Organizations need a "single source of truth" for getting, vetting, and disseminating updates, rather allowing disparate groups of people to act on their own, chase down leads, and possibly communicate incorrect or incomplete information based on whatever they've heard lately.
Everyday there's new information coming from countless sources related to COVID-19 related billing and policy changes, and with things moving so fast, it's tempting to immediately jump on any change in an effort to stay ahead.
But that strategy can backfire, say Maureen Clancy, senior vice president of operations, and Mark Foulke, executive vice president of transformational value-based care for Privia Health in Arlington, Virginia.
"You can't just run with what you hear," Clancy tells HealthLeaders. "You have to slow down a little bit."
Instead, Foulke and Clancy say that organizations need a "single source of truth" for getting, vetting, and disseminating updates, rather allowing disparate groups of people to act on their own, chase down leads, and possibly, communicate incorrect or incomplete information based on whatever they've heard lately.
"Obviously the information is coming fast and furious from the payers and from CMS, and I would say that the most important thing is to have organization," Clancy says. "Have the experts in revenue cycle—whether it's your audit team or your coders and billers—be organized so that information is flowing after being vetted by the right people."
As she adds, "it takes a lot longer to unwind than it does to do it right in the first place."
At Privia that "single source of truth" is its COVID-19 task force, which involves leaders from both the organization's clinical teams, as well as its administrative teams, including:
- Human resources
- Communications across all audiences (patients, physicians/providers, employees, etc.)
- Payer contracting
- Population health/value-based care
- Revenue cycle
- Clinical informatics
- Customer support
- Public relations & advocacy
Without that single source of truth, "you can spend a significant amount of time chasing different tangents," Foulke says. "In something that's changing as quickly as this, it's very good advice to have people thinking about hitting pause buttons and thinking about structure."
Getting the information
There's no dearth of COVID-19 information out there. The question is, where is it coming from?
Things mentioned during President Trump's daily COVID-19 briefing, for instance, likely don’t include the "fine print" of a new rule or policy.
"Until it becomes published by CMS and we know the effective date and we know exactly the specifics, we can't just act on that," Clancy says.
That's why she says CMS.gov—specifically its COVID-19 pages—is the first source for information for revenue cycles. From there, she says, sources should include payer websites and emails and "lastly payer phone calls" because their telephone availability may be spotty during the crisis.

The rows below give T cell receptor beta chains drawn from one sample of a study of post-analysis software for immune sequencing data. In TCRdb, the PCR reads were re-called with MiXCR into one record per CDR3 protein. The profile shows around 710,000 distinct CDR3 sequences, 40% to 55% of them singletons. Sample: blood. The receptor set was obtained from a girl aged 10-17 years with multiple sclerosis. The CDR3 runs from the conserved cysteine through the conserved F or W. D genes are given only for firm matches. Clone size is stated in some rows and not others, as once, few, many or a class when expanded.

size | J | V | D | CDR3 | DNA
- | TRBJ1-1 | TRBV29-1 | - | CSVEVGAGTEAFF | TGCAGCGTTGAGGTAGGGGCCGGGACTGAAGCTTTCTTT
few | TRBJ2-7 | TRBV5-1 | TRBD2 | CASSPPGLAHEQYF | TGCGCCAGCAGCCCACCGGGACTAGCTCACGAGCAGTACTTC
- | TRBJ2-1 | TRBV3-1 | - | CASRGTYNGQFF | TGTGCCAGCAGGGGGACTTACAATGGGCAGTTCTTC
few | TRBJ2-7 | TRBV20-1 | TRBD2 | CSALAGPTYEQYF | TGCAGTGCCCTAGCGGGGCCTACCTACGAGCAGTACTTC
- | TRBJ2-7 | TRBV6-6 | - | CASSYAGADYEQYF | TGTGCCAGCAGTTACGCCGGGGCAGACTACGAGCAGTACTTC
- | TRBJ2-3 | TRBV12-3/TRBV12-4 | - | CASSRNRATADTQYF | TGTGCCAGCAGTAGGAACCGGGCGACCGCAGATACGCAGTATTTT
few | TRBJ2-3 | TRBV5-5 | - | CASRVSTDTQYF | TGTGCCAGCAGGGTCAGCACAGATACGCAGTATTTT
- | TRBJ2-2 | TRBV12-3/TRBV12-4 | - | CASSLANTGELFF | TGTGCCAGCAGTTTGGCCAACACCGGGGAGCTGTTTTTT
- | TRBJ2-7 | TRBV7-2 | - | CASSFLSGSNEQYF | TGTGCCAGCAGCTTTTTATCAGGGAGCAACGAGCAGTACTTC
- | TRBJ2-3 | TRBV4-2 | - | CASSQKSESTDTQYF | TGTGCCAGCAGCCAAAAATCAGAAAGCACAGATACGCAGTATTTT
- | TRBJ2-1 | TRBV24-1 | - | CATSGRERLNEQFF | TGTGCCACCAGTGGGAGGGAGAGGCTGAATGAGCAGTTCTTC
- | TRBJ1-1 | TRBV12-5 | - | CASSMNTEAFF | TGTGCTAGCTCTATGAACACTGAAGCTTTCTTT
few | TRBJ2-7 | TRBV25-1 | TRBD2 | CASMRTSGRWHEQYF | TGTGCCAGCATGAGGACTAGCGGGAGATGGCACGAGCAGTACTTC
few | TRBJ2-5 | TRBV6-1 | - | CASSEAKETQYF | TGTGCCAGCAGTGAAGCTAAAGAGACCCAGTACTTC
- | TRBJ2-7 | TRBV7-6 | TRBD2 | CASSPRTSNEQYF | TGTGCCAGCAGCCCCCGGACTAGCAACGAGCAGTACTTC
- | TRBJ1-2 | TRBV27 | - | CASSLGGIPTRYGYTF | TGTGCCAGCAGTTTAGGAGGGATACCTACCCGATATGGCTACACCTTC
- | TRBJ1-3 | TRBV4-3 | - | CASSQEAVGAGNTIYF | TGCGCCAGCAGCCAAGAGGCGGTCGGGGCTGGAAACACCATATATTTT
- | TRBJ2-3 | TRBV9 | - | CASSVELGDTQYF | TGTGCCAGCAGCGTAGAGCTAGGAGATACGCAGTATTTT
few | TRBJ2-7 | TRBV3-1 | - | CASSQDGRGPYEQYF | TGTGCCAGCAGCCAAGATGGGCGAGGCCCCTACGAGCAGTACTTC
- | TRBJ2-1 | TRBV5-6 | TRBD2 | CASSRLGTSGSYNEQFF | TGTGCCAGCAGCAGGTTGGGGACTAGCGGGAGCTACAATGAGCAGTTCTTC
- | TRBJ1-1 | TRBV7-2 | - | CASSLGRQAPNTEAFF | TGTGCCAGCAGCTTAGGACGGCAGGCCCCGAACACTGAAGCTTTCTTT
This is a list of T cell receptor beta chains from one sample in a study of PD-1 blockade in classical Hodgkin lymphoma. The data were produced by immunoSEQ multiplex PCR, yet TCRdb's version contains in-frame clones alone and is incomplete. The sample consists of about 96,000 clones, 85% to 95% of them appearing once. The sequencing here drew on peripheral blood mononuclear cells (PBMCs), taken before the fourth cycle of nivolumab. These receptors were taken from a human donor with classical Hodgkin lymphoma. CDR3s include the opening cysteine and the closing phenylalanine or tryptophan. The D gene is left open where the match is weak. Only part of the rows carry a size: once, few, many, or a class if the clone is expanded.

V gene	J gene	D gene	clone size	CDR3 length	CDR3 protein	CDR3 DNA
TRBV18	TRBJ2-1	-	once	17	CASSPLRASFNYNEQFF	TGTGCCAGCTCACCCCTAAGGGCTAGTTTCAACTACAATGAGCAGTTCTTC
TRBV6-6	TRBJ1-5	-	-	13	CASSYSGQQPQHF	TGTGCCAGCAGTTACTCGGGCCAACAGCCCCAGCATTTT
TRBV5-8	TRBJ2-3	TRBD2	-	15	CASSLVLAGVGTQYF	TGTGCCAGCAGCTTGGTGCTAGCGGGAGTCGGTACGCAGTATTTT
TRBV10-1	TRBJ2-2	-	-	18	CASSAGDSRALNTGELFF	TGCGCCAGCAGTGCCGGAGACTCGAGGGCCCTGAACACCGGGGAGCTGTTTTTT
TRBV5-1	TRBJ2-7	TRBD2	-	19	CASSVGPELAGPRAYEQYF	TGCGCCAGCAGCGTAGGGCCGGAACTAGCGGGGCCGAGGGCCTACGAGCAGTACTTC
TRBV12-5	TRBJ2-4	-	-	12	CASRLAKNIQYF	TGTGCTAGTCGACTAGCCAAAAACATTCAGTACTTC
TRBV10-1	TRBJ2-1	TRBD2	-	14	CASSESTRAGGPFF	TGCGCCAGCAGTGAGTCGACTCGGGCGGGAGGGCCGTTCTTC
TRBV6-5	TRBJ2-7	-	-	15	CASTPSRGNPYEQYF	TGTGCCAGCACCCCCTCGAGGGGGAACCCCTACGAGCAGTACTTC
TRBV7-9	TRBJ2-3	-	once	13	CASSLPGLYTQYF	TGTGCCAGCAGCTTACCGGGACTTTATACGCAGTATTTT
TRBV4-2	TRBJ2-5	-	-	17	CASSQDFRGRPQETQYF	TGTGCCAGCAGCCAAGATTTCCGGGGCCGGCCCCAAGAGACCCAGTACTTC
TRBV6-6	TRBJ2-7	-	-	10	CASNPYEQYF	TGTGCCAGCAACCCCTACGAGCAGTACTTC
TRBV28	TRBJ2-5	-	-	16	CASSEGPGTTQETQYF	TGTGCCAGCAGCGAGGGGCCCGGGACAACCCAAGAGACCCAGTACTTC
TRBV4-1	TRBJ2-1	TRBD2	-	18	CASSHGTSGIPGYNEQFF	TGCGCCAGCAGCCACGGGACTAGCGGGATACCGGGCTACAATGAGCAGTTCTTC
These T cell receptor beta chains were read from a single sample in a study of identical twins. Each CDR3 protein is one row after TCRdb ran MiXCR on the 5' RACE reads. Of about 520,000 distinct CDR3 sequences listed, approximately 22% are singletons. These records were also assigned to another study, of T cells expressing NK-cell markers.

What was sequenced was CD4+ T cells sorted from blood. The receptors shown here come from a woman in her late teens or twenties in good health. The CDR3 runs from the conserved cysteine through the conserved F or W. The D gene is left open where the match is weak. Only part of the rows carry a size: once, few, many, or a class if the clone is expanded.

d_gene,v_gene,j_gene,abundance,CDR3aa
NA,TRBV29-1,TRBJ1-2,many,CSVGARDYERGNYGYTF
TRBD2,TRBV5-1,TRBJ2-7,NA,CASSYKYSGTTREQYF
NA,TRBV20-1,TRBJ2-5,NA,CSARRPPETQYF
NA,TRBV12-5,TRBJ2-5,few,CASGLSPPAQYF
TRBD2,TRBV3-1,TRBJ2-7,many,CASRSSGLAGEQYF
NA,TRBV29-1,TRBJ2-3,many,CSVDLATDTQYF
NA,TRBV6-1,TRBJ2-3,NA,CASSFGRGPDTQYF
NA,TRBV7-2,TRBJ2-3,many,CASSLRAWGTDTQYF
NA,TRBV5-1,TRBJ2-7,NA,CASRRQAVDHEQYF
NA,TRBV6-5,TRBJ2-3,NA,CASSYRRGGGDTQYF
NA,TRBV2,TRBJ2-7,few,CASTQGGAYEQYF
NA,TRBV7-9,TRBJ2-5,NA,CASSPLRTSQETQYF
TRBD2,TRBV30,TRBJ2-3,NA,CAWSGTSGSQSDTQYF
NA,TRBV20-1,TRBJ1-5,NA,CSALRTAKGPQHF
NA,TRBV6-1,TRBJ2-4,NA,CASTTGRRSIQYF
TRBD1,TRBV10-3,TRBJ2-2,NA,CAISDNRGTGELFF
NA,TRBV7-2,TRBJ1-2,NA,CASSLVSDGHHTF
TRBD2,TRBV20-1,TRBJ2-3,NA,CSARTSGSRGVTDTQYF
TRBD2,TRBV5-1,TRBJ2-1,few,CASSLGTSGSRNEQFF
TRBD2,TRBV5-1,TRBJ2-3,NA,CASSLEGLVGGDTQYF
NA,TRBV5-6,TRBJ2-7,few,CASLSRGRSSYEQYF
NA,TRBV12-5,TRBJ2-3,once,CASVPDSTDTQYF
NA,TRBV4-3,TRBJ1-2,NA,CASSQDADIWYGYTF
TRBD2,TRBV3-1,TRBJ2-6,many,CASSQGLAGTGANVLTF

While commercial payers typically follow CMS's lead, that's not always the case, and it's crucial to have ongoing communications to verify changes. Sometimes their policies may vary. Foulke recalls recent communications he had with two large payers, which differed on how they would deal with place-of-service changes for telehealth billing.
"We are having discussions with payers a lot; some of the payers are even confused," he says. "Payers, just like everybody else in the world, are reacting to this very sudden change."
Vetting the information
Once information is gathered from reliable sources, it needs to "funneled" to the right people, whose teams can take the lead in vetting, says Foulke. A change that impacts coding will be funneled to the VP of audit and coding for vetting, and if needed, may be forwarded to the leader of the payer team as well.
"This is where organization and cool heads prevail. We know whose swim lane this is in [and] it will go to that person," Clancy says.
It’s also important to strictly stick to that structure once it's in place, she says.
Foulke also notes that organizations should look to their advocacy groups for help and guidance. For Privia—a national physician-led medical group with more than 2,500 providers in five states and the District of Columbia, 2.6 Million patients, and 660 care center locations—those advocacy groups include ones like the Medical Group Management Association, American Medical Group Association, and America's Physician Groups.
"They are a very good way to have a fulcrum or a centralized point for understanding the communication with government and payers to help advocate clearly for us," he says.
Disseminating the information
Once a new piece of information is gathered and vetted, it will be disseminated by Privia's single source of truth: Members of its coronavirus task force.
"Make sure you have that centralized communication tool otherwise you will chase a lot of windmills," Foulke says.
Rather than tracking changes in a format like a Microsoft Word document, the Privia team communicates online, using a digital, cloud-based system where real-time updates can be tracked and time stamped.
This allows for faster and more efficient communication, since everyone, including those who are sheltered in place and working remotely, can have immediate access to the latest information.
Privia has had a task force structure ready to go for a long time and has used similar ones during Hurricane Harvey and other recent natural disasters. However, Clancy says organizations without one can still benefit from creating one now.
"Having that structure in place to start with is key," she says. "For those that don't have it, it's not too late. They can certainly set this up."
Alexandra Wilson Pecci is an editor for HealthLeaders.